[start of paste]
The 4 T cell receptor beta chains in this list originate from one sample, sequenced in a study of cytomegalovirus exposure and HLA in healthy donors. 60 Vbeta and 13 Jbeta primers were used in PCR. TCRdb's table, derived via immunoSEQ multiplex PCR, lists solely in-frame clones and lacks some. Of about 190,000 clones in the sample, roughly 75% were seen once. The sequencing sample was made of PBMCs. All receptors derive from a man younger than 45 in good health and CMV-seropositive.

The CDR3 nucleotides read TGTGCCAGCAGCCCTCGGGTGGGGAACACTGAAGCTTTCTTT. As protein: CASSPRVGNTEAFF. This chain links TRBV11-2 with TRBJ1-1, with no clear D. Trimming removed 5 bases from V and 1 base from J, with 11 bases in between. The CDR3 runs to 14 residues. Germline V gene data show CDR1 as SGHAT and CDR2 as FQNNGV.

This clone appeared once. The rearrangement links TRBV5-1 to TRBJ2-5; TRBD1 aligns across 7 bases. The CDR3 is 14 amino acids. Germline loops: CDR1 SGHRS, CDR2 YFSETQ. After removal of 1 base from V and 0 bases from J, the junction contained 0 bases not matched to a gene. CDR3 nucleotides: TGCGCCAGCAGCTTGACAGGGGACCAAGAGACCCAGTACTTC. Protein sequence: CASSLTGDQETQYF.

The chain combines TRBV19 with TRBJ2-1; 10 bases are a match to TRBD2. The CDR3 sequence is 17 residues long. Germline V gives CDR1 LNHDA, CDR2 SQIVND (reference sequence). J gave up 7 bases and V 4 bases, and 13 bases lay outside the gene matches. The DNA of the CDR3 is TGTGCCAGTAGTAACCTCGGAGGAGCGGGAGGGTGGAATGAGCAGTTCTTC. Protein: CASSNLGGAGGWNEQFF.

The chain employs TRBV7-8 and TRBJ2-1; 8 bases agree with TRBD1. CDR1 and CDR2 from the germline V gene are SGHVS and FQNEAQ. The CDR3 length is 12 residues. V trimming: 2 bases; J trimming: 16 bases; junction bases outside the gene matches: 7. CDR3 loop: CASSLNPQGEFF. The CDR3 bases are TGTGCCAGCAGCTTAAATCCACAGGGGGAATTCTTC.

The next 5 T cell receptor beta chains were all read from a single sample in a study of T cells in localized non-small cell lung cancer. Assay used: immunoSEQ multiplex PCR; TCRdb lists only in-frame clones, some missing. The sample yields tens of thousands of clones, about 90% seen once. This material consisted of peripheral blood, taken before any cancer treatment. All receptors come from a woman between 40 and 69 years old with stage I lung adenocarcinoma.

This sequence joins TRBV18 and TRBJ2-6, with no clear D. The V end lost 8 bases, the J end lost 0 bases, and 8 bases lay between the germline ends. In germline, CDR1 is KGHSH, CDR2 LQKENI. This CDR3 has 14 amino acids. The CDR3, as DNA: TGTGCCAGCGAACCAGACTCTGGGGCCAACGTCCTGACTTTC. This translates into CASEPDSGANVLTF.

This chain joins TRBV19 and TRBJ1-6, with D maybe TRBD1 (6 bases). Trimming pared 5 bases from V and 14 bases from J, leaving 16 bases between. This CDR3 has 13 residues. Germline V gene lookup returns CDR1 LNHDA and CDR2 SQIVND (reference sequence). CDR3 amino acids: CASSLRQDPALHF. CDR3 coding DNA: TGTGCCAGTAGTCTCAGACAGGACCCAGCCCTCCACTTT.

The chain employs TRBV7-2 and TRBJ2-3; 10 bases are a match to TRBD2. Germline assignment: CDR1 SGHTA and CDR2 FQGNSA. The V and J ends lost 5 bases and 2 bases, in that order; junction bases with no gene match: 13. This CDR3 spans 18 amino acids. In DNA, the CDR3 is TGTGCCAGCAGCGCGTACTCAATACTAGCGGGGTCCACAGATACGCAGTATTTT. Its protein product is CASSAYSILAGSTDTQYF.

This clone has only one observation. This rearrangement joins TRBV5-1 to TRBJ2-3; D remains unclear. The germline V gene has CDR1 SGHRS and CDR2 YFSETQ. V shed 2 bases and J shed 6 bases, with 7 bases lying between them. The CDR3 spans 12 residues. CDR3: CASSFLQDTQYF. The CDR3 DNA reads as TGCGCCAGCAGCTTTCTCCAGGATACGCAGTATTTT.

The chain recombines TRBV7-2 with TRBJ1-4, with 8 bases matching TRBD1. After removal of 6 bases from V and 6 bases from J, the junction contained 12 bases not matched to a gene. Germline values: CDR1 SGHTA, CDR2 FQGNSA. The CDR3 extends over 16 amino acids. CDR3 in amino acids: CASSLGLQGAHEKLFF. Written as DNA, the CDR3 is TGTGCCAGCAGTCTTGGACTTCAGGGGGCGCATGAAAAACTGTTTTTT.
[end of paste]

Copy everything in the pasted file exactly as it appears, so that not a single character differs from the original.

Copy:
The 4 T cell receptor beta chains in this list originate from one sample, sequenced in a study of cytomegalovirus exposure and HLA in healthy donors. 60 Vbeta and 13 Jbeta primers were used in PCR. TCRdb's table, derived via immunoSEQ multiplex PCR, lists solely in-frame clones and lacks some. Of about 190,000 clones in the sample, roughly 75% were seen once. The sequencing sample was made of PBMCs. All receptors derive from a man younger than 45 in good health and CMV-seropositive.

The CDR3 nucleotides read TGTGCCAGCAGCCCTCGGGTGGGGAACACTGAAGCTTTCTTT. As protein: CASSPRVGNTEAFF. This chain links TRBV11-2 with TRBJ1-1, with no clear D. Trimming removed 5 bases from V and 1 base from J, with 11 bases in between. The CDR3 runs to 14 residues. Germline V gene data show CDR1 as SGHAT and CDR2 as FQNNGV.

This clone appeared once. The rearrangement links TRBV5-1 to TRBJ2-5; TRBD1 aligns across 7 bases. The CDR3 is 14 amino acids. Germline loops: CDR1 SGHRS, CDR2 YFSETQ. After removal of 1 base from V and 0 bases from J, the junction contained 0 bases not matched to a gene. CDR3 nucleotides: TGCGCCAGCAGCTTGACAGGGGACCAAGAGACCCAGTACTTC. Protein sequence: CASSLTGDQETQYF.

The chain combines TRBV19 with TRBJ2-1; 10 bases are a match to TRBD2. The CDR3 sequence is 17 residues long. Germline V gives CDR1 LNHDA, CDR2 SQIVND (reference sequence). J gave up 7 bases and V 4 bases, and 13 bases lay outside the gene matches. The DNA of the CDR3 is TGTGCCAGTAGTAACCTCGGAGGAGCGGGAGGGTGGAATGAGCAGTTCTTC. Protein: CASSNLGGAGGWNEQFF.

The chain employs TRBV7-8 and TRBJ2-1; 8 bases agree with TRBD1. CDR1 and CDR2 from the germline V gene are SGHVS and FQNEAQ. The CDR3 length is 12 residues. V trimming: 2 bases; J trimming: 16 bases; junction bases outside the gene matches: 7. CDR3 loop: CASSLNPQGEFF. The CDR3 bases are TGTGCCAGCAGCTTAAATCCACAGGGGGAATTCTTC.

The next 5 T cell receptor beta chains were all read from a single sample in a study of T cells in localized non-small cell lung cancer. Assay used: immunoSEQ multiplex PCR; TCRdb lists only in-frame clones, some missing. The sample yields tens of thousands of clones, about 90% seen once. This material consisted of peripheral blood, taken before any cancer treatment. All receptors come from a woman between 40 and 69 years old with stage I lung adenocarcinoma.

This sequence joins TRBV18 and TRBJ2-6, with no clear D. The V end lost 8 bases, the J end lost 0 bases, and 8 bases lay between the germline ends. In germline, CDR1 is KGHSH, CDR2 LQKENI. This CDR3 has 14 amino acids. The CDR3, as DNA: TGTGCCAGCGAACCAGACTCTGGGGCCAACGTCCTGACTTTC. This translates into CASEPDSGANVLTF.

This chain joins TRBV19 and TRBJ1-6, with D maybe TRBD1 (6 bases). Trimming pared 5 bases from V and 14 bases from J, leaving 16 bases between. This CDR3 has 13 residues. Germline V gene lookup returns CDR1 LNHDA and CDR2 SQIVND (reference sequence). CDR3 amino acids: CASSLRQDPALHF. CDR3 coding DNA: TGTGCCAGTAGTCTCAGACAGGACCCAGCCCTCCACTTT.

The chain employs TRBV7-2 and TRBJ2-3; 10 bases are a match to TRBD2. Germline assignment: CDR1 SGHTA and CDR2 FQGNSA. The V and J ends lost 5 bases and 2 bases, in that order; junction bases with no gene match: 13. This CDR3 spans 18 amino acids. In DNA, the CDR3 is TGTGCCAGCAGCGCGTACTCAATACTAGCGGGGTCCACAGATACGCAGTATTTT. Its protein product is CASSAYSILAGSTDTQYF.

This clone has only one observation. This rearrangement joins TRBV5-1 to TRBJ2-3; D remains unclear. The germline V gene has CDR1 SGHRS and CDR2 YFSETQ. V shed 2 bases and J shed 6 bases, with 7 bases lying between them. The CDR3 spans 12 residues. CDR3: CASSFLQDTQYF. The CDR3 DNA reads as TGCGCCAGCAGCTTTCTCCAGGATACGCAGTATTTT.

The chain recombines TRBV7-2 with TRBJ1-4, with 8 bases matching TRBD1. After removal of 6 bases from V and 6 bases from J, the junction contained 12 bases not matched to a gene. Germline values: CDR1 SGHTA, CDR2 FQGNSA. The CDR3 extends over 16 amino acids. CDR3 in amino acids: CASSLGLQGAHEKLFF. Written as DNA, the CDR3 is TGTGCCAGCAGTCTTGGACTTCAGGGGGCGCATGAAAAACTGTTTTTT.